What You Need to Know
- The annuity distributor talked about bank asset-liability matching during a recent conference.
- David Blanchett of PGIM DC Solutions said that more in-plan annuity options are coming.
- Michael Finke, a wealth management professor, scoffed at turning passive retirement savers into active retirement income managers.
An annuity distributor, David Lau, predicts that life insurers will continue to have a relatively easy time beating bank certificate of deposit interest rates.
Lau made that projection in October, during a LIMRA annual conference session in National Harbor, Maryland.
Lau said the mismatch between the liquid customer assets held in checking accounts and savings accounts and the bank assets in 30-year, 3% mortgage loans will limit most banks’ ability to push CD rates much higher for the foreseeable future, according to a recording of the conference posted behind a paywall by LIMRA.
What it means: Clients looking for safe retirement savings products might continue to find that annuities pay higher rates.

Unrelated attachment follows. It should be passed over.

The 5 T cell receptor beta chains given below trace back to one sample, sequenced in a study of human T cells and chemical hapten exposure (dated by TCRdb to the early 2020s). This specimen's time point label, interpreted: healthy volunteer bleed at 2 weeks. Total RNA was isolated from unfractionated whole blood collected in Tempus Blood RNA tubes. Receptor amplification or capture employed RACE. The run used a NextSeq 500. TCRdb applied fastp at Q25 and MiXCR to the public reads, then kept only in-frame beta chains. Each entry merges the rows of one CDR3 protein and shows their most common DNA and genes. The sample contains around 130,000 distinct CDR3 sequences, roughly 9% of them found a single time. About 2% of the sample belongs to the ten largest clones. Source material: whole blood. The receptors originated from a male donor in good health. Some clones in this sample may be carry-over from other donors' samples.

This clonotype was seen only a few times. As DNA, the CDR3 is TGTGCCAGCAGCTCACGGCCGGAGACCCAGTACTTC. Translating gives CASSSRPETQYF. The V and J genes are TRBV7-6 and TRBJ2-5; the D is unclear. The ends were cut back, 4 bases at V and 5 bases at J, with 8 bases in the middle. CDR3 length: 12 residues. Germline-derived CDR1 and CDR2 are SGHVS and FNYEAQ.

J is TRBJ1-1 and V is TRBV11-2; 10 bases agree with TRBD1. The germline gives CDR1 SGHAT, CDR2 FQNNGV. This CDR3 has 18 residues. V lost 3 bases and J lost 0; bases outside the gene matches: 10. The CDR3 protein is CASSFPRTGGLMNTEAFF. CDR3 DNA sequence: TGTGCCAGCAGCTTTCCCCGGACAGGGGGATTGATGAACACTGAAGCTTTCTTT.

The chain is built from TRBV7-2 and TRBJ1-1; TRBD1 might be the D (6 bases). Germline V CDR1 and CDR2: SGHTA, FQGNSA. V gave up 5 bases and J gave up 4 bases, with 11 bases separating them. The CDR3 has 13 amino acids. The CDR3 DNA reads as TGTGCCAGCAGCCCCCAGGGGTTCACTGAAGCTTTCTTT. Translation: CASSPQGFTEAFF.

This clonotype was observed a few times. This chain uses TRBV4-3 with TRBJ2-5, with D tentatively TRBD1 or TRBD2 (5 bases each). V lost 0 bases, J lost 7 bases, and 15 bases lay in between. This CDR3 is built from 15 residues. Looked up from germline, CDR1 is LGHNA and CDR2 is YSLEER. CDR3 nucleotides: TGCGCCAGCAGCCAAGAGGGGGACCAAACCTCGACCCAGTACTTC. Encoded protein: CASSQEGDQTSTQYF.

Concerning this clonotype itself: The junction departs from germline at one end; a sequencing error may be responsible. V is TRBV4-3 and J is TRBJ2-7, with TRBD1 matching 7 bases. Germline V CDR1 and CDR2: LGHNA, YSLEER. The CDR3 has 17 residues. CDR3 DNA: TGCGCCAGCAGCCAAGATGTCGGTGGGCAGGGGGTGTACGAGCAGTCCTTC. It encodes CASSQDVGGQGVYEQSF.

Lau’s views: Lau is the founder and CEO of DPL Financial Partners, a company that develops and distributes commission-free insurance and annuity products.
He appeared on a retirement income communications panel at the conference along with David Blanchett and Michael Finke.
Blanchett, head of retirement research at PGIM DC Solutions, said he’s excited about employers’ level of interest in offering in-plan annuities and other tools for participants who will have to convert their plan assets into retirement income.
“I’m incredibly hopeful that we’ll see more innovation in that space in the near future,” Blanchett said. “More acceptance among plan sponsors. More products are coming.”
Finke, a professor of wealth management at the American College of Financial Services, talked about the idea of telling clients who’ve been contributing to target-date mutual funds their entire working lives to suddenly make complicated decisions about optimizing withdrawals once they retire.
“We’ve divorced them as much as possible from having to make active decisions about their investments, and then, they get to retirement, and say they’ve got half a million dollars,” Blanchett said “We sort of dump the half a million dollars on their lap and say, ‘Good luck. You figure out what to do with this, even though you haven’t actually been actively investing your money.’”